Longevity of free cashflow compounding is the most undervalued aspect of a high-quality stock. Besides strength of the existing business, the sources of longevity for a business include incremental reinvestment in areas which will deliver cashflows beyond the next 3-5 years, and the institutionalization of strategy and business execution. In the recent past, most CCP companies have: a) accelerated investments around technology with an aim to reinforce the sustainability of their pricing power; and b) made further progress around ‘building an institution’ through decentralization of processes and incentivization / empowerment of high quality professionals. In this newsletter, we have given examples of such initiatives taken by some of our CCP portfolio companies (like Asian Paints, Page Industries and Bajaj Finance).

Performance update – as on 31st July 2021

We have a coverage universe of around 25 stocks, which have historically delivered a high degree of consistency in ROCE and revenue growth rates. Our research team of eleven analysts focuses on understanding the reasons why companies in our coverage universe have consistently delivered superior financial performance. Based on this understanding, we construct a concentrated portfolio of companies with an intended average holding period of stocks of 8-10 years or longer. The latest performance of our PMS and offshore fund (USD denominated) portfolios is shown in the charts below.

Some of the common themes in FY21 annual reports of CCP companies

In our January 2020 newsletter (The conventional DCF method undervalues longevity of a business) we had explained that one of the most undervalued aspects of the valuation of a great quality business is the longevity of its healthy free cashflow compounding.

Two important tools in Marcellus’ proprietary longevity assessment process include the lethargy framework (discussed in our 1 August 2020 newsletter) and the succession planning framework (discussed in our 1st September 2020 newsletter). The lethargy framework analyses capital reinvestment initiatives being adopted by the firm to deepen its existing competitive advantages over the next 3-4 years, add new revenue growth drivers to the business every 5-7 years, and radically disrupt its own industry over the next 10 years. The succession planning framework tracks softer aspects such as institutionalization of the business at different levels i.e. decentralization of decision making amongst members of the Board, CXOs, as well as ground level execution through systems and processes.

Annual Reports are one of many sources of data which contribute to our lethargy and succession planning frameworks. There have been two themes common in the FY21 annual reports of several of our portfolio companies:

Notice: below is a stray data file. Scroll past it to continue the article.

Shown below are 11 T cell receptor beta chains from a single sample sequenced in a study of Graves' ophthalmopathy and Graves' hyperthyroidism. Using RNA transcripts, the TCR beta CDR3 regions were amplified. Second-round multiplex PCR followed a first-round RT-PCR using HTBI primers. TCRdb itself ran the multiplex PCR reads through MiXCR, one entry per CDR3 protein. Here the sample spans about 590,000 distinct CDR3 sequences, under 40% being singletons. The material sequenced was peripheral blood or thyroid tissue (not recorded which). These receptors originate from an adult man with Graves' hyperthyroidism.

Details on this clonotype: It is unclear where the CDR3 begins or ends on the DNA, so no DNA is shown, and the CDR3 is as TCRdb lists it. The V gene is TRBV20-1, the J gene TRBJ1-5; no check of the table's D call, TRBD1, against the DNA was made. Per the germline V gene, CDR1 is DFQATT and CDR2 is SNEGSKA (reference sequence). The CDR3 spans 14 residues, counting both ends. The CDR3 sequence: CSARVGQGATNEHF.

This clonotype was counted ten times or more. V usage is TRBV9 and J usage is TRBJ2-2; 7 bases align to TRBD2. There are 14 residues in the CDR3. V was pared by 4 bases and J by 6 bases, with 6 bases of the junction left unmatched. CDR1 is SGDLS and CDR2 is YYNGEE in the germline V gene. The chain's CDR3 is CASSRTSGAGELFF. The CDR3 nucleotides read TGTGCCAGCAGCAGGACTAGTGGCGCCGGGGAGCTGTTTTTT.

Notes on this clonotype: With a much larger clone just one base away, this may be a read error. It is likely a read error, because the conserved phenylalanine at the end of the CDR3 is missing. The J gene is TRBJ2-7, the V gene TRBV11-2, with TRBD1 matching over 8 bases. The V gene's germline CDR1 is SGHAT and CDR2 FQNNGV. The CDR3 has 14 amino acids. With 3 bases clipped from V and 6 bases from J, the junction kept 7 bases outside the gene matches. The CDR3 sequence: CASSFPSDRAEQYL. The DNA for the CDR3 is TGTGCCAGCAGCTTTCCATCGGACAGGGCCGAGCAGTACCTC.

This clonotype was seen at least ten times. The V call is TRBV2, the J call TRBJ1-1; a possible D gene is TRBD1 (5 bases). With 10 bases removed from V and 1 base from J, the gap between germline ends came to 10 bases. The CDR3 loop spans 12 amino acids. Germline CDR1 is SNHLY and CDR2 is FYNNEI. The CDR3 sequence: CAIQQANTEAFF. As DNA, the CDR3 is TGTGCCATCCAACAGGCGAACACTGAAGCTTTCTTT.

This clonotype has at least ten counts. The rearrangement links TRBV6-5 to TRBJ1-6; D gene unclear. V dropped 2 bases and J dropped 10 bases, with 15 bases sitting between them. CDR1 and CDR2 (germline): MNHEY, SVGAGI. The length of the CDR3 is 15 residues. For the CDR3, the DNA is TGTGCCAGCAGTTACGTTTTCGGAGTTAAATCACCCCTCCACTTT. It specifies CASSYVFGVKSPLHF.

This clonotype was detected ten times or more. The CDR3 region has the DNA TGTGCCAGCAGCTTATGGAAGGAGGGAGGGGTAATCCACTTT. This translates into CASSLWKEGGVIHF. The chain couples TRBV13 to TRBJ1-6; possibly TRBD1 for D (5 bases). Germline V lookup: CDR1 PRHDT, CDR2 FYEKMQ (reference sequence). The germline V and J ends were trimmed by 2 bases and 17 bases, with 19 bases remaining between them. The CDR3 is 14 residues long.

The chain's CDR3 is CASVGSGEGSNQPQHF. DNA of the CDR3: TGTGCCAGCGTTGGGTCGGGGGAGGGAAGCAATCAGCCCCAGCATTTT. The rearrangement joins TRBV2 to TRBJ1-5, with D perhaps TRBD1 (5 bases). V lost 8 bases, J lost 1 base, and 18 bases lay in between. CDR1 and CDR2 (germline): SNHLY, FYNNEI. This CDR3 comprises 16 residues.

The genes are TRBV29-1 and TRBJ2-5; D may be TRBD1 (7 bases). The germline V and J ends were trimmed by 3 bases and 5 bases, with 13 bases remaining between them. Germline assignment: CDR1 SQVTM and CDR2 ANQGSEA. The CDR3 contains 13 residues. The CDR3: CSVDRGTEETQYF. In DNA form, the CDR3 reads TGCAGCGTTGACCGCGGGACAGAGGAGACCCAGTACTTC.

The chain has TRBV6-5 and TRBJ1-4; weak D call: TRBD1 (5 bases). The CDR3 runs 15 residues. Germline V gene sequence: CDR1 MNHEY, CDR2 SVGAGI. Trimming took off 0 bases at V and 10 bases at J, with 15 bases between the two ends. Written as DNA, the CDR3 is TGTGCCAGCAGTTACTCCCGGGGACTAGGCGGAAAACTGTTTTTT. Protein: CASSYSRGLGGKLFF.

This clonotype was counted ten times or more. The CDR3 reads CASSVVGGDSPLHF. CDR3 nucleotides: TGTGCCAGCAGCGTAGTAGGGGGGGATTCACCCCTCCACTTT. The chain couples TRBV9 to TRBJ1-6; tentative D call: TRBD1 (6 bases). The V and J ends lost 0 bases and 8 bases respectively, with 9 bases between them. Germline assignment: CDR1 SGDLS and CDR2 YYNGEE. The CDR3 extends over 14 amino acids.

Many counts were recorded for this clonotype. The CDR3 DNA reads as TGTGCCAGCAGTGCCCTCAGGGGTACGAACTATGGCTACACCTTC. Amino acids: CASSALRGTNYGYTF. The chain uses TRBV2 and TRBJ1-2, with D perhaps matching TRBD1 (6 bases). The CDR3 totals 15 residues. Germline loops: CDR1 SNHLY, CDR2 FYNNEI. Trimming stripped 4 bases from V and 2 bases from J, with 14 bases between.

• Reinvestment of surplus cashflows on tech-oriented initiatives with a focus on using tech to radically disrupt their own industry in addition to using tech to enhance operating efficiencies.
  • HR related initiatives towards further incentivizing and empowering professionals and hence build an ‘institution’.

We discuss these attributes with some examples from FY21 annual reports of Asian Paints (click here for a marked-up version of the annual report) and Page Industries (click here for a marked up version).

Technology investments to incrementally strengthen competitive advantages
In our 2nd October 2020 newsletter (The Role of Technology in Consistent Compounding), we had highlighted that companies which have consistently innovated over longer periods of time have combined tech initiatives using a recipe that is heavy on intangibles and difficult to replicate. It is this recipe which enables consistent compounding over long periods of time despite several disruptions in the external as well as internal environment of a firm.

Examples from Asian Paints’ FY21 annual report (text in italics has been quoted from the annual report): Asian Paints (APNT) spent Rs 83 crores on Research & Development and invested Rs 42 crores on Information Technology in FY21. In our 1st May 2020 newsletter, we had highlighted that with labour costs contributing to more than two-thirds paint projects at a household level, Asian Paints’ attempts to offer value added labour / experience to the customer could redefine (i.e. radically disrupt) the drivers of market share in the paints industry. The firm’s latest annual reports shows that it is taken several strides forward in this regard.

One of the key focus areas for use of technology in FY21 has been the Home Décor business. This includes an omnichannel model to offer design ideas to customers through digital properties such as www.beautifulhomes.com and an expanding network of AP Homes stores. “All (AP Homes) stores are using digital technology to provide consultation to consumers and have rapidly enhanced their fulfilment capability through the paint total service and the décor execution service offered at these stores.” This channel offers state-of-the-art 3D visualisation platform with physical displays, not just for paints but for a complete décor product range that covers custom-design-to execution furniture, furnishings, lightings, customised tiles, full-modular kitchens to bath and sanitary products.